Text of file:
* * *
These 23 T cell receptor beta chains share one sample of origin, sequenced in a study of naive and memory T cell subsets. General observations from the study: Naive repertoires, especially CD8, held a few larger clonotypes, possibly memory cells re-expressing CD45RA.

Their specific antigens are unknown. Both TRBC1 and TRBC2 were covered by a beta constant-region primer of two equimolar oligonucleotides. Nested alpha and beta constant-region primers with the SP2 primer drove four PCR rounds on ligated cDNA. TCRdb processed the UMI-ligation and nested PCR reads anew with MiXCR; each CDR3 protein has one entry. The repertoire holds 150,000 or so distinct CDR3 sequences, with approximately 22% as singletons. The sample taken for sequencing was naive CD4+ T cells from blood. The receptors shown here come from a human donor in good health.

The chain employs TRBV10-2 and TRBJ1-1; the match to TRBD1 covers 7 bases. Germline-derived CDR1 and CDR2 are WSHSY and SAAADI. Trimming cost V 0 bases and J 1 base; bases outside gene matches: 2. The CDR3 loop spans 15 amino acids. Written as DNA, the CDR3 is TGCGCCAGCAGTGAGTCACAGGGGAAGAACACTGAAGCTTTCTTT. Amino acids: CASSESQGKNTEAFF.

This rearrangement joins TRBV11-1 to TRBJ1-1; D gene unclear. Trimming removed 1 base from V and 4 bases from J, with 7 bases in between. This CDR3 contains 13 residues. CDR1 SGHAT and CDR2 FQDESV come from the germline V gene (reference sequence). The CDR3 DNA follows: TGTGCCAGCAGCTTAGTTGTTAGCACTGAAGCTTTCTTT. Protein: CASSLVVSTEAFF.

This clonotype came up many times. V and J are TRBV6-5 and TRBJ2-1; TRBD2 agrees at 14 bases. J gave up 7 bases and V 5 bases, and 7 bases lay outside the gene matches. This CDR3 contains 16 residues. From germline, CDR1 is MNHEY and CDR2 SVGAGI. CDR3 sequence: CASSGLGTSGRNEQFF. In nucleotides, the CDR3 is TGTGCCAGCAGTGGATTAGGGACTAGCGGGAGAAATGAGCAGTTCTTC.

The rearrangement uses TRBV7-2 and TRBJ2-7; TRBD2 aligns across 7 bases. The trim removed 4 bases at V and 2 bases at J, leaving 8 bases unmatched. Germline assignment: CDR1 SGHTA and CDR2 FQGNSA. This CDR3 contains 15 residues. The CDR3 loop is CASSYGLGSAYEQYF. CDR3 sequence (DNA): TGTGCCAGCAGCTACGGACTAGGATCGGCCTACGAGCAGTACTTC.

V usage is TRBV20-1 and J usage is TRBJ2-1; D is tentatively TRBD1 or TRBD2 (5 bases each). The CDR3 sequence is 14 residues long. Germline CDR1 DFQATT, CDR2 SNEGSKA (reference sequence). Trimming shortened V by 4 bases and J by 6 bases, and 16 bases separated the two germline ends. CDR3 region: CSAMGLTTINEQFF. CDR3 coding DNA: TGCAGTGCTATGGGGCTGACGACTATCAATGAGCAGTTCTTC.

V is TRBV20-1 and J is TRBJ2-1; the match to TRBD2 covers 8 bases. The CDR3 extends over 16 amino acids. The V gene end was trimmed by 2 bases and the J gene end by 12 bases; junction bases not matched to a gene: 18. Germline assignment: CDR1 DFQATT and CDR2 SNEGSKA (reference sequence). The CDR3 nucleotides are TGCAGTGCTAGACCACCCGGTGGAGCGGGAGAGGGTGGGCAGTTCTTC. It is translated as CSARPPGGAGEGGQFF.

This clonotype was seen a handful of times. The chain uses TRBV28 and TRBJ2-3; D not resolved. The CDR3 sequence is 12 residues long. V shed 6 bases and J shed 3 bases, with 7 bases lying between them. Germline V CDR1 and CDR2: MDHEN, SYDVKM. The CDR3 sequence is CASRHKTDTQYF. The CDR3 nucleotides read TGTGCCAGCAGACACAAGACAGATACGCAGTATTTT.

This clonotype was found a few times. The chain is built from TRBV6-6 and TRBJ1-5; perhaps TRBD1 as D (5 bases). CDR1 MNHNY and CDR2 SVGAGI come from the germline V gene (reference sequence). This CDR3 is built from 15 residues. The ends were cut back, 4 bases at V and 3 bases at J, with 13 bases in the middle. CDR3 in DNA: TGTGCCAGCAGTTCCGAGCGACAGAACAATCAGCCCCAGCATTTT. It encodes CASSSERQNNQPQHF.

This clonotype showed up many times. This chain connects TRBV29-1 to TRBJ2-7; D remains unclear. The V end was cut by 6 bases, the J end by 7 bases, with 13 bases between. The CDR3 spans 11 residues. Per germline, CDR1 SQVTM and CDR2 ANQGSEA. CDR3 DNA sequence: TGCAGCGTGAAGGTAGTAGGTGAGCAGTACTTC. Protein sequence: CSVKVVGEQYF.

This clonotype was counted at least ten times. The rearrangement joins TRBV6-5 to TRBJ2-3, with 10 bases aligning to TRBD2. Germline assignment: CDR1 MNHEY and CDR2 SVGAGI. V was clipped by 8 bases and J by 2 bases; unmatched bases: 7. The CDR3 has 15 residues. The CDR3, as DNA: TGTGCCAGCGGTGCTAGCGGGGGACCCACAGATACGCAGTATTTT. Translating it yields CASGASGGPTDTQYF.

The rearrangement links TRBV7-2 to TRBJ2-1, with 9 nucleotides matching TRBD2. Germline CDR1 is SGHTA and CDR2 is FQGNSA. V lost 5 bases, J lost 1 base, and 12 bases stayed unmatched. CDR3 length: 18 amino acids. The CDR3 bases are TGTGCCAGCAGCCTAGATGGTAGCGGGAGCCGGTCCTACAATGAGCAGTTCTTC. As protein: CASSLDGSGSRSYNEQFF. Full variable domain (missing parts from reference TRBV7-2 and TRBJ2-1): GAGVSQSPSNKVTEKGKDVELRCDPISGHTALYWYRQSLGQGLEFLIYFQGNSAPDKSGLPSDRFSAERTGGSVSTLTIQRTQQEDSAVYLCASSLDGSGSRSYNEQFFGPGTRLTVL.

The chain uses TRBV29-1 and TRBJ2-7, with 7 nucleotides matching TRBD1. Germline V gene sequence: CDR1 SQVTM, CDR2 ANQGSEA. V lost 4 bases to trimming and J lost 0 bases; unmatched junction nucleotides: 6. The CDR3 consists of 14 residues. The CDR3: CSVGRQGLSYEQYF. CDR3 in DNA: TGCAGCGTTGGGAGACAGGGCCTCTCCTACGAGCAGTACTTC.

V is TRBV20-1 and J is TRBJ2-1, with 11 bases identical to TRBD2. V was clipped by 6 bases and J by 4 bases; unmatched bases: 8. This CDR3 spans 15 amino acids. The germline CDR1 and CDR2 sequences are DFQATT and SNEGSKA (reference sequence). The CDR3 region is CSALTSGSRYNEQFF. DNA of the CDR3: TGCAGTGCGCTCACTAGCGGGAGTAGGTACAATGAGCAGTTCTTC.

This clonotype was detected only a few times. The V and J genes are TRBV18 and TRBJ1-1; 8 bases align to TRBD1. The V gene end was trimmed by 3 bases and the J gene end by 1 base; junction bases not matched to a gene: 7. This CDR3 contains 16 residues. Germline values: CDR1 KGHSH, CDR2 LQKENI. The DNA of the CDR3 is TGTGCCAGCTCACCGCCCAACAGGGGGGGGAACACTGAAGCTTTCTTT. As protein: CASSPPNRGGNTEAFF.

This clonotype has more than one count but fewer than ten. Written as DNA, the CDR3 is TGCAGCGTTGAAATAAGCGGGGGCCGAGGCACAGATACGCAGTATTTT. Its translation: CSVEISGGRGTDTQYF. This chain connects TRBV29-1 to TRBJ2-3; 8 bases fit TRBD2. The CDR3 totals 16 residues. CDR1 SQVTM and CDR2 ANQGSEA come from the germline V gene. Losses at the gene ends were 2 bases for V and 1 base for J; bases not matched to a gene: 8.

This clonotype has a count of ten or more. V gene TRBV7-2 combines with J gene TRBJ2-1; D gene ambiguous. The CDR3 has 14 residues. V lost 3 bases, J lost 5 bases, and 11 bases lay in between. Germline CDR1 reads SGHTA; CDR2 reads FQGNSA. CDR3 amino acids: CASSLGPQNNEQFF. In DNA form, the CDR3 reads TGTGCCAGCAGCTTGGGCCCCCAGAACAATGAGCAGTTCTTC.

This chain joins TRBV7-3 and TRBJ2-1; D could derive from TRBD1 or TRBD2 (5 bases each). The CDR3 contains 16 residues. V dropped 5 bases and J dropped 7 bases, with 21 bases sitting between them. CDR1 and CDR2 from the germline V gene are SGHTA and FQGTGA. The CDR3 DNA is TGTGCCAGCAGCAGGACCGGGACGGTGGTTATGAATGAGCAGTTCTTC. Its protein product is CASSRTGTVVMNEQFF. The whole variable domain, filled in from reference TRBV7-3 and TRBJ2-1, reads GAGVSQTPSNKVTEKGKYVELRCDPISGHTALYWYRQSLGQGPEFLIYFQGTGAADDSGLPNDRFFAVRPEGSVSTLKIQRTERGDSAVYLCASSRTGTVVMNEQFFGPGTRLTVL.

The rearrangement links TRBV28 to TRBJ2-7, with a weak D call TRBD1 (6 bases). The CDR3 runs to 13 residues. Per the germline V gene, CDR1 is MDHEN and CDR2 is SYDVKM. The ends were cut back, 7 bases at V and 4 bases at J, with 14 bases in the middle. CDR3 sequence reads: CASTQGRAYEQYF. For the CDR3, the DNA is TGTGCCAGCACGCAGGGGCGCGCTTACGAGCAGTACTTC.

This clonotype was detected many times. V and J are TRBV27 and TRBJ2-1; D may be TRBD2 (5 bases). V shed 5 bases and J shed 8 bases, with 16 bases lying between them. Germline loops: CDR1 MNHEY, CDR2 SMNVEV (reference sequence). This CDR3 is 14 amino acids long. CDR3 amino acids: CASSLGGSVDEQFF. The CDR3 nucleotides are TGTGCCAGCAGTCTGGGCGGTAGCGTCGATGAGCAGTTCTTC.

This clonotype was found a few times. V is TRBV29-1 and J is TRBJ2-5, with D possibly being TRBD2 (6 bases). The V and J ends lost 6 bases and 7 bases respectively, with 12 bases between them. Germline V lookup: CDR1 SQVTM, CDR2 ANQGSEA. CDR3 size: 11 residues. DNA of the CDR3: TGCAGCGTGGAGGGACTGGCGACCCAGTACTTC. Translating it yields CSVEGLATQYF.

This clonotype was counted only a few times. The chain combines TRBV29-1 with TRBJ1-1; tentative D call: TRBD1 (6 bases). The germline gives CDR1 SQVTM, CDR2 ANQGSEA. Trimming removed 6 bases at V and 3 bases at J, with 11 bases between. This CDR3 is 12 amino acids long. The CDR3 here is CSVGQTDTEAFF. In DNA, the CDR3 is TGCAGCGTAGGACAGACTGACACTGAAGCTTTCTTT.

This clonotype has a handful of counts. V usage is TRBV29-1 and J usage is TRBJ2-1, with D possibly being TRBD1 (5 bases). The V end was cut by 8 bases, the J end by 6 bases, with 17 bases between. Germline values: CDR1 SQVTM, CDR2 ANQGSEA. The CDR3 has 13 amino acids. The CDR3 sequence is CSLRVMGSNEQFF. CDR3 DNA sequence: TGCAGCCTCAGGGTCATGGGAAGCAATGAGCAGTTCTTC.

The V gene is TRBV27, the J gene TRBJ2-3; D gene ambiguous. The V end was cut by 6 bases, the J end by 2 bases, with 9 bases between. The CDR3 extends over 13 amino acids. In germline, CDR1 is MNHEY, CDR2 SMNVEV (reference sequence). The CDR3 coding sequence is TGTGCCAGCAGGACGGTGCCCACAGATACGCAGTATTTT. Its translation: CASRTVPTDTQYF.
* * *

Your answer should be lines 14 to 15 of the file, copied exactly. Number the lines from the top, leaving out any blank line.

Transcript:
The chain uses TRBV29-1 and TRBJ2-7, with 7 nucleotides matching TRBD1. Germline V gene sequence: CDR1 SQVTM, CDR2 ANQGSEA. V lost 4 bases to trimming and J lost 0 bases; unmatched junction nucleotides: 6. The CDR3 consists of 14 residues. The CDR3: CSVGRQGLSYEQYF. CDR3 in DNA: TGCAGCGTTGGGAGACAGGGCCTCTCCTACGAGCAGTACTTC.

V is TRBV20-1 and J is TRBJ2-1, with 11 bases identical to TRBD2. V was clipped by 6 bases and J by 4 bases; unmatched bases: 8. This CDR3 spans 15 amino acids. The germline CDR1 and CDR2 sequences are DFQATT and SNEGSKA (reference sequence). The CDR3 region is CSALTSGSRYNEQFF. DNA of the CDR3: TGCAGTGCGCTCACTAGCGGGAGTAGGTACAATGAGCAGTTCTTC.